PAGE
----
Shaban MS, Müller C, Mayr-Buro C, Weiser H, Meier-Soelch J, Albert BV, Weber A, Linne U, Hain T, Babayev I, Karl N, Hofmann N, Becker S, Herold S, Schmitz ML, Ziebuhr J, Kracht M.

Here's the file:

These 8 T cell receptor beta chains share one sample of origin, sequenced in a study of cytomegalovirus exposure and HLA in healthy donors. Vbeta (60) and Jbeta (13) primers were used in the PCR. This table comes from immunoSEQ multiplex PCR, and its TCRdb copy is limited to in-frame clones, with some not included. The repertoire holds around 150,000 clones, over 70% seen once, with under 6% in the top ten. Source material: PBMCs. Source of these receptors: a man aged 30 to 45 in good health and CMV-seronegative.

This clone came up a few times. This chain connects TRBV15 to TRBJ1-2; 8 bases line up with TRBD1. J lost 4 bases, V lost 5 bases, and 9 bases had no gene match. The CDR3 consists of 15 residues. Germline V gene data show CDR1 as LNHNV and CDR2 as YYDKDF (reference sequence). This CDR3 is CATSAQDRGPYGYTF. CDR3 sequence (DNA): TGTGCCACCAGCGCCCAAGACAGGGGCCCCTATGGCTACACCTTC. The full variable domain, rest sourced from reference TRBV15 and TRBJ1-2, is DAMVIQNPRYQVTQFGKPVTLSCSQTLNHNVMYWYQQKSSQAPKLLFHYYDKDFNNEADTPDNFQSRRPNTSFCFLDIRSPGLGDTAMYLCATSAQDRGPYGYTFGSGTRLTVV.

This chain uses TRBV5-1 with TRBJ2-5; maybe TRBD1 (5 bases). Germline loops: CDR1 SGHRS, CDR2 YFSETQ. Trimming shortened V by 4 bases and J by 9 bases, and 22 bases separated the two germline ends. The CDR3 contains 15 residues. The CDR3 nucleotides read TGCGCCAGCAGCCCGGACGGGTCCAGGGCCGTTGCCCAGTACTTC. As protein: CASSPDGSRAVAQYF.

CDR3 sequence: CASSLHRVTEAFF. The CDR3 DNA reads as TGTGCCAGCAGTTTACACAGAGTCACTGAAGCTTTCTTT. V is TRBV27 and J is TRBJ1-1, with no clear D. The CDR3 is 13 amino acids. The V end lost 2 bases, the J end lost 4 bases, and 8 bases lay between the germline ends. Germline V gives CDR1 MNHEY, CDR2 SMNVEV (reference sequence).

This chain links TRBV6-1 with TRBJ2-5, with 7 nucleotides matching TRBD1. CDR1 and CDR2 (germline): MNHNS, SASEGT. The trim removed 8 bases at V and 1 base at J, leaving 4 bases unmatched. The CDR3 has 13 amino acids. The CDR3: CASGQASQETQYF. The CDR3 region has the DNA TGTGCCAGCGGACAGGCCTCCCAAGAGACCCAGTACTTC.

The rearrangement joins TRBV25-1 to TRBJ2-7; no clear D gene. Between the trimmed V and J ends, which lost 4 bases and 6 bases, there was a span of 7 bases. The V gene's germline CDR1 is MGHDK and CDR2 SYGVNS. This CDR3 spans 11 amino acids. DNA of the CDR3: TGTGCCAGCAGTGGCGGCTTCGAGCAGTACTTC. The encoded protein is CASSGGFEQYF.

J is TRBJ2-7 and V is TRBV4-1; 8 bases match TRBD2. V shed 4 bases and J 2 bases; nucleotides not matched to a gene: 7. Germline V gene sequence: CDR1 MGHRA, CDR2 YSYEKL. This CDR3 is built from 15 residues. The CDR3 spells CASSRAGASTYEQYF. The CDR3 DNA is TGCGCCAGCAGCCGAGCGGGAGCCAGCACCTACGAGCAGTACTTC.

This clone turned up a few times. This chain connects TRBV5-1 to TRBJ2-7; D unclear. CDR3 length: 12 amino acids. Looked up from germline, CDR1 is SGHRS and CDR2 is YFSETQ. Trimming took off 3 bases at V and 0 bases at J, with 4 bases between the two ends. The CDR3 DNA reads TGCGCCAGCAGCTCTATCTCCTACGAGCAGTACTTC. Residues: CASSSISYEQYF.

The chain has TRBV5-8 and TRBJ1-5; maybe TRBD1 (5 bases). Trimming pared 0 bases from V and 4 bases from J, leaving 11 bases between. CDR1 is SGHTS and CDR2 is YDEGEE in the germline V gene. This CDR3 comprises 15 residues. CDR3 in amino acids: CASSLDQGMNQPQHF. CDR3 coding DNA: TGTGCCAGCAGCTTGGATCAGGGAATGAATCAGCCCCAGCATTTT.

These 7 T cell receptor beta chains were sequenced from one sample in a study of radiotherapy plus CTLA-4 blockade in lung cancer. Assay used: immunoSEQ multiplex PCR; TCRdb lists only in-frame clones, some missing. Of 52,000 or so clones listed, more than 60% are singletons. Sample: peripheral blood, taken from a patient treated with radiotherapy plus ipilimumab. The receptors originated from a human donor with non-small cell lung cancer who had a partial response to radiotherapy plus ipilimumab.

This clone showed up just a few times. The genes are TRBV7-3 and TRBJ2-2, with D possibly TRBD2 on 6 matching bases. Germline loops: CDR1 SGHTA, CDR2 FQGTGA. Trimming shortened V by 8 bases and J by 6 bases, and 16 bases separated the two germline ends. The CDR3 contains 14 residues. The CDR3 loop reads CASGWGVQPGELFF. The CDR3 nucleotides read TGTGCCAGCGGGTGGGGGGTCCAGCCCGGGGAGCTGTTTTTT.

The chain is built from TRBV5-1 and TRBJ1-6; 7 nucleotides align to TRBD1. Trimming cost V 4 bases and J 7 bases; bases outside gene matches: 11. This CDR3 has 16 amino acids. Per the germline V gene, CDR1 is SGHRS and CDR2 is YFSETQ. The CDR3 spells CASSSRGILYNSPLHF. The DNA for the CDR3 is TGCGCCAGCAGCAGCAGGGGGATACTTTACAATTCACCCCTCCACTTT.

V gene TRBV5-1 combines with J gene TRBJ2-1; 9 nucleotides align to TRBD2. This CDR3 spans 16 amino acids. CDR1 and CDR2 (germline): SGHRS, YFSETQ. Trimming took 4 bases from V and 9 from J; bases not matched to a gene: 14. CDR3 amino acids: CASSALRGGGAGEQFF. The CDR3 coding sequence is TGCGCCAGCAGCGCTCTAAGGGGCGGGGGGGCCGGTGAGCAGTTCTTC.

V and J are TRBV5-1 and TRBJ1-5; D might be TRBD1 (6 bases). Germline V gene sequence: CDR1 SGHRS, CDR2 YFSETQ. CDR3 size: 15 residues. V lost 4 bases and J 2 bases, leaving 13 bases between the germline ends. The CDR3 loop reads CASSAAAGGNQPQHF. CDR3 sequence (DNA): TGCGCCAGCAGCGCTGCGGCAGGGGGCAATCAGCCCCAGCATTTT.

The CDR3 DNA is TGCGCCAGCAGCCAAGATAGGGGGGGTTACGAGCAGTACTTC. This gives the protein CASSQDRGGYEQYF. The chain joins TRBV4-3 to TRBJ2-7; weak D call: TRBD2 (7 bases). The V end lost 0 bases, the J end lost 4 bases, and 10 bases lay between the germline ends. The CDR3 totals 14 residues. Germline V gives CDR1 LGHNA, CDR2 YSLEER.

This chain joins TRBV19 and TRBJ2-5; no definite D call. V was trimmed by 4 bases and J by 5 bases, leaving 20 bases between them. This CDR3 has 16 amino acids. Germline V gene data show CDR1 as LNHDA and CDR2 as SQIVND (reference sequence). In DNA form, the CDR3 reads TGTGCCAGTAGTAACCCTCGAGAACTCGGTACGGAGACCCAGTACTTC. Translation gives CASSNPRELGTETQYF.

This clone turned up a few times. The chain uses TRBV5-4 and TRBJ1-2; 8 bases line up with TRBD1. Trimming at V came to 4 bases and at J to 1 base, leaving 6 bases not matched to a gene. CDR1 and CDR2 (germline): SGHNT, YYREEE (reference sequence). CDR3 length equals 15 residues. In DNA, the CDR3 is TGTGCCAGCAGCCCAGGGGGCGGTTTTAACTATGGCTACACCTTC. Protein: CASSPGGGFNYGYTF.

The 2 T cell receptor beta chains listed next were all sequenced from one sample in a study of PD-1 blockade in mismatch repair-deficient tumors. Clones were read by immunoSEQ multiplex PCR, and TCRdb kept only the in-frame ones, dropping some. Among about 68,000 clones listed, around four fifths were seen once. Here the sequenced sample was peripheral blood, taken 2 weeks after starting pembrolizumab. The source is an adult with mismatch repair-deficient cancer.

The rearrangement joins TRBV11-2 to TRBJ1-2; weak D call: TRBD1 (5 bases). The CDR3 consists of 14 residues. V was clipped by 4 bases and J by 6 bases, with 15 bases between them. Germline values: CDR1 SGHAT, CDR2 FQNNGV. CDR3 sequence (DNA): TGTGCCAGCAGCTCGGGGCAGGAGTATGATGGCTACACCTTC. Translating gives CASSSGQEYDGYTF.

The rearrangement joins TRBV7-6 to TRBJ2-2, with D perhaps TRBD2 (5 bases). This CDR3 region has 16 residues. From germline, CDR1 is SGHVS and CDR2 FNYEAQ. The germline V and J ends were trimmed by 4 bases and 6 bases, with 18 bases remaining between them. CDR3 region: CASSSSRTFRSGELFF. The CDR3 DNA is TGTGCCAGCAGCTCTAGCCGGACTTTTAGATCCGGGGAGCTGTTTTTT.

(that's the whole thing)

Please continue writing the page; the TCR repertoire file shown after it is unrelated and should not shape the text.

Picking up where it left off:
Coronaviruses (CoVs) are important human pathogens for which no specific treatment is available. Here, we provide evidence that pharmacological reprogramming of ER stress pathways can be exploited to suppress CoV replication. The ER stress inducer thapsigargin efficiently inhibits coronavirus (HCoV-229E, MERS-CoV, SARS-CoV-2) replication in different cell types including primary differentiated human bronchial epithelial cells, (partially) reverses the virus-induced translational shut-down, improves viability of infected cells and counteracts the CoV-mediated downregulation of IRE1α and the ER chaperone BiP. Proteome-wide analyses revealed specific pathways, protein networks and components that likely mediate the thapsigargin-induced antiviral state, including essential (HERPUD1) or novel (UBA6 and ZNF622) factors of ER quality control, and ER-associated protein degradation complexes. Additionally, thapsigargin blocks the CoV-induced selective autophagic flux involving p62/SQSTM1. The data show that thapsigargin hits several central mechanisms required for CoV replication, suggesting that this compound (or derivatives thereof) may be developed into broad-spectrum anti-CoV drugs.